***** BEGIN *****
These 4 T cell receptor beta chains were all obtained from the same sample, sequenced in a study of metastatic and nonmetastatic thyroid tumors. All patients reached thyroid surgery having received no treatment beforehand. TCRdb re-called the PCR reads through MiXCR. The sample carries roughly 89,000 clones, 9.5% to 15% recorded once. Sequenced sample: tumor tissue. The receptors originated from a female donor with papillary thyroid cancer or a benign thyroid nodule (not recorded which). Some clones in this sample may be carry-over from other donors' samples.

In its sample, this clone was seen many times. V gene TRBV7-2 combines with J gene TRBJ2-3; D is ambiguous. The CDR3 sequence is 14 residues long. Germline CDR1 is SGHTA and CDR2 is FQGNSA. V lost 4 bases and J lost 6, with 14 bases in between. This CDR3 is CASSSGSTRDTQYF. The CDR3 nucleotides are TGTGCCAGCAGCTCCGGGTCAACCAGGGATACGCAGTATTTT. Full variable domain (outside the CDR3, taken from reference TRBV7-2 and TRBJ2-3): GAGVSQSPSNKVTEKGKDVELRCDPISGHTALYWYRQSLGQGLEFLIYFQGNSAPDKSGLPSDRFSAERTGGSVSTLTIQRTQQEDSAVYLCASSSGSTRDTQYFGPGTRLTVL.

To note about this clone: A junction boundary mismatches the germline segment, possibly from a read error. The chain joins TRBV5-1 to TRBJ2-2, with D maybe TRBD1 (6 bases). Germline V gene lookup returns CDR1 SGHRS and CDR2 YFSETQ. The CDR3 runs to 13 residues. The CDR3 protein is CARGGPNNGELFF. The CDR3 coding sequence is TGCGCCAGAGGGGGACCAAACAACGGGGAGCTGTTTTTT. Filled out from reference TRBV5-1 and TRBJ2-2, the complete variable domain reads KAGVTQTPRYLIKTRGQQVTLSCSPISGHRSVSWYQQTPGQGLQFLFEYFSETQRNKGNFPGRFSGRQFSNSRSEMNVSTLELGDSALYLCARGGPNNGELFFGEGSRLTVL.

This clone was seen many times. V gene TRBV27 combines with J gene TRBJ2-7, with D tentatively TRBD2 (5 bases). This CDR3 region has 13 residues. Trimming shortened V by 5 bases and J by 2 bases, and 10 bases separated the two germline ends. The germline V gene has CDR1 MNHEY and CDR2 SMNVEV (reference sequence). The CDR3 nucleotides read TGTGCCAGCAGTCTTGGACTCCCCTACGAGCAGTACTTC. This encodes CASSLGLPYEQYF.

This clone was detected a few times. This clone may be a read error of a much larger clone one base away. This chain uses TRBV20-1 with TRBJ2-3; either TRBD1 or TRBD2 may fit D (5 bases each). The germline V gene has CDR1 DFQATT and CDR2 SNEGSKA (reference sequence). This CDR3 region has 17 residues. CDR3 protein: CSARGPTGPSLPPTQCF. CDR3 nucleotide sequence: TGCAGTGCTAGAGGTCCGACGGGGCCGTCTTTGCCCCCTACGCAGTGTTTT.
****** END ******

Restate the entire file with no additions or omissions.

These 4 T cell receptor beta chains were all obtained from the same sample, sequenced in a study of metastatic and nonmetastatic thyroid tumors. All patients reached thyroid surgery having received no treatment beforehand. TCRdb re-called the PCR reads through MiXCR. The sample carries roughly 89,000 clones, 9.5% to 15% recorded once. Sequenced sample: tumor tissue. The receptors originated from a female donor with papillary thyroid cancer or a benign thyroid nodule (not recorded which). Some clones in this sample may be carry-over from other donors' samples.

In its sample, this clone was seen many times. V gene TRBV7-2 combines with J gene TRBJ2-3; D is ambiguous. The CDR3 sequence is 14 residues long. Germline CDR1 is SGHTA and CDR2 is FQGNSA. V lost 4 bases and J lost 6, with 14 bases in between. This CDR3 is CASSSGSTRDTQYF. The CDR3 nucleotides are TGTGCCAGCAGCTCCGGGTCAACCAGGGATACGCAGTATTTT. Full variable domain (outside the CDR3, taken from reference TRBV7-2 and TRBJ2-3): GAGVSQSPSNKVTEKGKDVELRCDPISGHTALYWYRQSLGQGLEFLIYFQGNSAPDKSGLPSDRFSAERTGGSVSTLTIQRTQQEDSAVYLCASSSGSTRDTQYFGPGTRLTVL.

To note about this clone: A junction boundary mismatches the germline segment, possibly from a read error. The chain joins TRBV5-1 to TRBJ2-2, with D maybe TRBD1 (6 bases). Germline V gene lookup returns CDR1 SGHRS and CDR2 YFSETQ. The CDR3 runs to 13 residues. The CDR3 protein is CARGGPNNGELFF. The CDR3 coding sequence is TGCGCCAGAGGGGGACCAAACAACGGGGAGCTGTTTTTT. Filled out from reference TRBV5-1 and TRBJ2-2, the complete variable domain reads KAGVTQTPRYLIKTRGQQVTLSCSPISGHRSVSWYQQTPGQGLQFLFEYFSETQRNKGNFPGRFSGRQFSNSRSEMNVSTLELGDSALYLCARGGPNNGELFFGEGSRLTVL.

This clone was seen many times. V gene TRBV27 combines with J gene TRBJ2-7, with D tentatively TRBD2 (5 bases). This CDR3 region has 13 residues. Trimming shortened V by 5 bases and J by 2 bases, and 10 bases separated the two germline ends. The germline V gene has CDR1 MNHEY and CDR2 SMNVEV (reference sequence). The CDR3 nucleotides read TGTGCCAGCAGTCTTGGACTCCCCTACGAGCAGTACTTC. This encodes CASSLGLPYEQYF.

This clone was detected a few times. This clone may be a read error of a much larger clone one base away. This chain uses TRBV20-1 with TRBJ2-3; either TRBD1 or TRBD2 may fit D (5 bases each). The germline V gene has CDR1 DFQATT and CDR2 SNEGSKA (reference sequence). This CDR3 region has 17 residues. CDR3 protein: CSARGPTGPSLPPTQCF. CDR3 nucleotide sequence: TGCAGTGCTAGAGGTCCGACGGGGCCGTCTTTGCCCCCTACGCAGTGTTTT.